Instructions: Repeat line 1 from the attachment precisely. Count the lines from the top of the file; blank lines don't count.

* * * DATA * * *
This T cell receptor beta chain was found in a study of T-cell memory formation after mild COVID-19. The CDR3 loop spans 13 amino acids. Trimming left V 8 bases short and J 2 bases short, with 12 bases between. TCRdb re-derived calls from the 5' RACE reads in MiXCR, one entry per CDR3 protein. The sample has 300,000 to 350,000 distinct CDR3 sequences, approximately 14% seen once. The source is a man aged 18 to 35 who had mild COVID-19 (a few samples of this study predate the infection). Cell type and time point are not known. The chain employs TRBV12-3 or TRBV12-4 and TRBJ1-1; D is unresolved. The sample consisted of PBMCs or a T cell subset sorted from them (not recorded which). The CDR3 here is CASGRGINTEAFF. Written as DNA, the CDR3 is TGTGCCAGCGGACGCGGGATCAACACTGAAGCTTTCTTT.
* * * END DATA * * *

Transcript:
This T cell receptor beta chain was found in a study of T-cell memory formation after mild COVID-19. The CDR3 loop spans 13 amino acids. Trimming left V 8 bases short and J 2 bases short, with 12 bases between. TCRdb re-derived calls from the 5' RACE reads in MiXCR, one entry per CDR3 protein. The sample has 300,000 to 350,000 distinct CDR3 sequences, approximately 14% seen once. The source is a man aged 18 to 35 who had mild COVID-19 (a few samples of this study predate the infection). Cell type and time point are not known. The chain employs TRBV12-3 or TRBV12-4 and TRBJ1-1; D is unresolved. The sample consisted of PBMCs or a T cell subset sorted from them (not recorded which). The CDR3 here is CASGRGINTEAFF. Written as DNA, the CDR3 is TGTGCCAGCGGACGCGGGATCAACACTGAAGCTTTCTTT.